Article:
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Is Sainsbury’s Plans To End Paid Breaks Beginning Of Americanisation Of UK Employment Contracts?

Asda is owned by American company Wallmart which has the worst employee relations records of all US Companies in the supermarket industry.

Not only did we see the immediate sale of American food items such as Beef Jerky following the buying of ASDA by Wallmart, several years ago, but the first imports of American beef products which are full of anti-biotics and hormones.

The Government have also made it clear that they detest the Workikng Time Directive and that it will be one of the first casualties of worker's rights legislation repeals after Brexit.

Now, with the £12 billion merger plans between Asda and Sainsbury’s the ending of paid breaks to all staff in the UK owned supermarket is being put into newly enforced contracts in September this year. This of course follows Wallmart’s way of treating it’s workforce – no paid breaks and even in cases where local contracts inlude them!

The effects upon the health, safety and welfare of their employees is of course ignored by so many US businesses and profit is put before the welfare of staff. The pressure to work through non-paid breaks given most staff are on minimum wage, is obvious.

Workplace stress is the number one course of ill-health in the UK and this will add further to a working environment that comes close to ‘slave-labour’.

We already have a situation in the UK were employees are working through their lunch breaks, many unpaid when they do so, due to work pressures, lack of staff, and performance targets. Now it seems this is the thin edge of the wedge in attempting to remove paid breaks from UK workers.

If this is allowed to happen it will send UK business a message that unpaid breaks are the norm and acceptable to bring in new and mandatory contracts where existing paid breaks are abolished.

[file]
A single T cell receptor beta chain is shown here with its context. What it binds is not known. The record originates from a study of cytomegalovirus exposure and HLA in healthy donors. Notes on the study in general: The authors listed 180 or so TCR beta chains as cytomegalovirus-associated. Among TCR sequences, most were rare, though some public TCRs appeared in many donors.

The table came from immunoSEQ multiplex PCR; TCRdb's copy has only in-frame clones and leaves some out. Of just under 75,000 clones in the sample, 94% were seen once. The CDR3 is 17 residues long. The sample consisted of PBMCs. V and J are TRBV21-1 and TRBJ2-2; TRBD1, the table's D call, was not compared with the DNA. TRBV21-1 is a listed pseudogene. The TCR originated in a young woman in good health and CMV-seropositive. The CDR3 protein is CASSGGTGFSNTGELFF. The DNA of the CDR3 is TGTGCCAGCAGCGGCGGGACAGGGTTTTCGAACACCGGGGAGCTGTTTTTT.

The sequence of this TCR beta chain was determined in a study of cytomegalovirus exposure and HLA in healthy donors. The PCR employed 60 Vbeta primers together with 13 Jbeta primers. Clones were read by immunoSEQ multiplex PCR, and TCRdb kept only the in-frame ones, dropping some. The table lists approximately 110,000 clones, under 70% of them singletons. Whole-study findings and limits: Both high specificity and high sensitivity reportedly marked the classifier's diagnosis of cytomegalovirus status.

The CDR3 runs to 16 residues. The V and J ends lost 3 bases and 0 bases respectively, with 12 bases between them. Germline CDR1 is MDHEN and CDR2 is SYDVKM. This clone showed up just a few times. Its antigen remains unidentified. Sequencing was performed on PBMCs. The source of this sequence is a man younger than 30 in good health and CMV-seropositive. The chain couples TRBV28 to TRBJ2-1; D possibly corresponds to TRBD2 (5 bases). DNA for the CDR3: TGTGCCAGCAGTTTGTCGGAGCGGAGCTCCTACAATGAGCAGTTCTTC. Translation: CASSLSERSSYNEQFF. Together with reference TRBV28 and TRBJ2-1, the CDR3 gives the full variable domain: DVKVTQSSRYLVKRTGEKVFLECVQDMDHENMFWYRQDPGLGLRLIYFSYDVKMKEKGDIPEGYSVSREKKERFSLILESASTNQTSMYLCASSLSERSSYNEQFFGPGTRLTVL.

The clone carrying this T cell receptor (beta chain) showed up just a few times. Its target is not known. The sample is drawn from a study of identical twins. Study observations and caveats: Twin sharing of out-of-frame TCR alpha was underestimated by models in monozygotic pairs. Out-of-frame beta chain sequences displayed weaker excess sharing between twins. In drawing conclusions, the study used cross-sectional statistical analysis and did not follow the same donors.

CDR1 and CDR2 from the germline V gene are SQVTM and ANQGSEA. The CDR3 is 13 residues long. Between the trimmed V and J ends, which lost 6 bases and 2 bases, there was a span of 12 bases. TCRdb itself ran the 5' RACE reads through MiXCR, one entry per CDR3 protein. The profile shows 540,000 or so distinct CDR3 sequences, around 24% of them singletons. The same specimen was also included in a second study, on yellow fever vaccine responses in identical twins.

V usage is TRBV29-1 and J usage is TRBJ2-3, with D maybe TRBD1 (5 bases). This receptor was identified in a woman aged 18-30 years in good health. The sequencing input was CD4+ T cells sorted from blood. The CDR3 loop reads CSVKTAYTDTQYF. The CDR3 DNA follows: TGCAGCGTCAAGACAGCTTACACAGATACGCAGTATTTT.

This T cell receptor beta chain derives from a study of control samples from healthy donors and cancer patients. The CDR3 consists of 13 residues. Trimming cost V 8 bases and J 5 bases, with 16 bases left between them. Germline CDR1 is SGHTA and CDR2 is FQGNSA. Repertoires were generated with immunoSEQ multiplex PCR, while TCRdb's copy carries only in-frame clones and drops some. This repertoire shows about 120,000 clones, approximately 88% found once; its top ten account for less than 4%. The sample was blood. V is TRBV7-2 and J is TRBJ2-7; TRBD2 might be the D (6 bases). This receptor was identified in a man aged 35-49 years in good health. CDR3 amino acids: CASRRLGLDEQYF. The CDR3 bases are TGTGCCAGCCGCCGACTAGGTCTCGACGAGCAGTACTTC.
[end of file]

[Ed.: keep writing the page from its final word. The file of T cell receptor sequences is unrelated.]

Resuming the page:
Pic Labour MP Siobhan McDonaghHowever, Labour MPs are demanding that Sainsbury’s boss Mike Coupe be hauled before a parliamentary committee over his plans to end paid breaks for thousands of workers; reports The Morning Star:

Mr Coupe, the supermarket giant’s chief executive, faces the prospect of having to explain himself over forced contract changes amid the company’s £12 billion merger with Asda.

Labour MP Siobhan McDonagh has written to fellow Labour MP Rachel Reeves, who chairs of the Commons business select committee, demanding that Mr Coupe be pressed for answers.

In her letter, Ms McDonagh said the “plight” of Sainsbury’s workers must be heard by the committee.

She wrote: “I ask that you consider a formal summons for Sainsbury’s chief executive Mike Coupe to appear before the committee to explain how he can justify slashing the pay of 9,000 of his most long-standing and loyal staff.”
The corporation plans to issue new staff contracts in September, with a number of key clauses of the previous contract being omitted.

While basic pay is being increased, premium rates for Sunday and paid breaks will be scrapped. meaning that each workers stands to lose around £400 a year.

Last week, more than 100 MPs wrote to Prime Minister Theresa May demanding that she speak to Mr Coupe to “ensure that no staff will face a pay cut.”

A spokesman for Sainsbury’s said: “We appreciate that a minority of colleagues do not stand to benefit from these plans.”

Source: Morning Star / unionsafety / The Independent



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